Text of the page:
We all have those acquaintances in life that make us constantly shake our heads, and we feel like throwing up our hands in exasperation. Especially when their behaviors do not line up with our beliefs. Many of the times one can feel justified in their decision to wash their hands of that relationship and count that person out. It doesn’t.
I’m so glad God has more patience with us than we have with one another. In our humanness, we are so quick to give up on what we perceive as a lost cause. Even members of our own family – oh, they may try us, but we can’t write them off.
When Jesus gave the command for His followers to be witnesses for Him in Acts 1:8, the first place that was mentioned was Jerusalem. Jerusalem was home base. Jerusalem was where everything started. He wanted the people “at home” to have the first shot of this powerful, saving message. In fact, that’s exactly what happened. When Peter got up on the Day of Pentecost and preached Jesus Christ to the people “in Jerusalem,” a mighty thing occurred. Acts 2:37 boldly tells us the message that was preached was their undoing. It says, “Now when they heard this, they were pricked in their heart, and said unto Peter and to the rest of the apostles, Men and brethren, what shall we do?”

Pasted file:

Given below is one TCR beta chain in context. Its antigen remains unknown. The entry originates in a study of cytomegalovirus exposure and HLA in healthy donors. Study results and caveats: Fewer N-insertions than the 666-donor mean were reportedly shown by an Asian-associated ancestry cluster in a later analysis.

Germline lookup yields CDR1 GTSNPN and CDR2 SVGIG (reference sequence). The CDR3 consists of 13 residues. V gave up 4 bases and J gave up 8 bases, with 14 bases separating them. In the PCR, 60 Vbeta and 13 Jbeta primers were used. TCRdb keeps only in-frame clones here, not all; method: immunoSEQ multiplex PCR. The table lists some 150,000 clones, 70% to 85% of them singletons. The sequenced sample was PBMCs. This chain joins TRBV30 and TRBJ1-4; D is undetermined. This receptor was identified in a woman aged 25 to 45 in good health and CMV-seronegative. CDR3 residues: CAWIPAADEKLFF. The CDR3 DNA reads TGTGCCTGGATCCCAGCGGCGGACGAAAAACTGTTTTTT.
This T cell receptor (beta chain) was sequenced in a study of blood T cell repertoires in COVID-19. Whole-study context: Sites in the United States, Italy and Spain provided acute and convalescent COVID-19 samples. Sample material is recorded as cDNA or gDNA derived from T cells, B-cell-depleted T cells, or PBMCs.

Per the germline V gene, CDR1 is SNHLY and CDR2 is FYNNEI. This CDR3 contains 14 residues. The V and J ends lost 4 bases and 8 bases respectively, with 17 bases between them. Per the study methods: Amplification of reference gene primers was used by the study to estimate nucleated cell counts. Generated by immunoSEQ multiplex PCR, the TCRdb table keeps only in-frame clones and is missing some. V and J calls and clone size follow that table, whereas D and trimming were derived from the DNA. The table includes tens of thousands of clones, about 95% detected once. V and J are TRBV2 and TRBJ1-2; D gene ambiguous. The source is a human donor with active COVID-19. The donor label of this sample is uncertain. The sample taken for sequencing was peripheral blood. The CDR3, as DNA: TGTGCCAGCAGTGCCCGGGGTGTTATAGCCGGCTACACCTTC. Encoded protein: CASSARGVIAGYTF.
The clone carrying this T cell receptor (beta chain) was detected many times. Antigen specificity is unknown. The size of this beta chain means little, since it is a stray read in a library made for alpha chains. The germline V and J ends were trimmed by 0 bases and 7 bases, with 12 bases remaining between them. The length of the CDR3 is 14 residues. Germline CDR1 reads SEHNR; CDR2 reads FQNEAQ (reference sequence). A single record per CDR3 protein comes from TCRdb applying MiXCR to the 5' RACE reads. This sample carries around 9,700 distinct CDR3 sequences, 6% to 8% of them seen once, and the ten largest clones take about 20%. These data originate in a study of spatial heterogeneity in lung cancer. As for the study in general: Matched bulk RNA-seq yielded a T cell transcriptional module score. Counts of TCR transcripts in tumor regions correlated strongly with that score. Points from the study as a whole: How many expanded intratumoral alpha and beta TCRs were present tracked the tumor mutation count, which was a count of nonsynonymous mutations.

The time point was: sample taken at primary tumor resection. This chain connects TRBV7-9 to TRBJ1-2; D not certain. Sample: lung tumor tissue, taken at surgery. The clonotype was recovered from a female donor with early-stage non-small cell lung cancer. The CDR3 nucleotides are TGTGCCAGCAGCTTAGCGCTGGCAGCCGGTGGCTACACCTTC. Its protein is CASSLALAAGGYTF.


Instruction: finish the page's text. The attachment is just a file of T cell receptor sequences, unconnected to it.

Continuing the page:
That’s a powerful reversal of opinion by those who in verse 23 were accused in the killing of the Lord Jesus Christ. Bearing with people is not always the easiest thing to do, especially those closest to you. You know a lot about them and it is sometimes hard to envision a reversal on their part, but can I tell you something, they are still souls before God.
It is easier for us to “go into all the world,” (Mt. 28:19), then to make disciples out of those closest to us. Matthew 5:16 says, “Let your light so shine before men, that they may see your good works, and glorify your Father which is in heaven.” You might be the only glimpse of what life in Christ could be for them. But, if you give up on them and count them out, how will they see?
Your love, patience, and attitude toward another could be their deciding factor. “Count him not as an enemy, but admonish him as a brother.” What if God had given up on us? Rather, Psalm 103:8-10 tells us, “The Lord is merciful and gracious, slow to anger, and plenteous in mercy. He will not always chide: neither will he keep his anger for ever. He hath not dealt with us after our sins; nor rewarded us according to our iniquities.” We deserved the worse, but God saved us and gave us the best. He did not give up on us!
I can readily admit that before my relationship with Christ I was not all peaches and cream, nor was I sugar and spice and everything nice. I was a sinner. My life was not right. I was not born a Christian, and neither were you. God has been very patient with me, with us, and we should return that same grace to others.
It may be a work in progress for most of us, but at least it’s in progress. Therefore, we don’t have the right to count others out either. Our love, compassion, and desire to see them saved should always compel us to “admonish them as a brother.” People need you today, don’t count them out. Exhort one another in love. We need each other so badly to make it through. Our hearts should yearn to see all saved even when we don’t see it.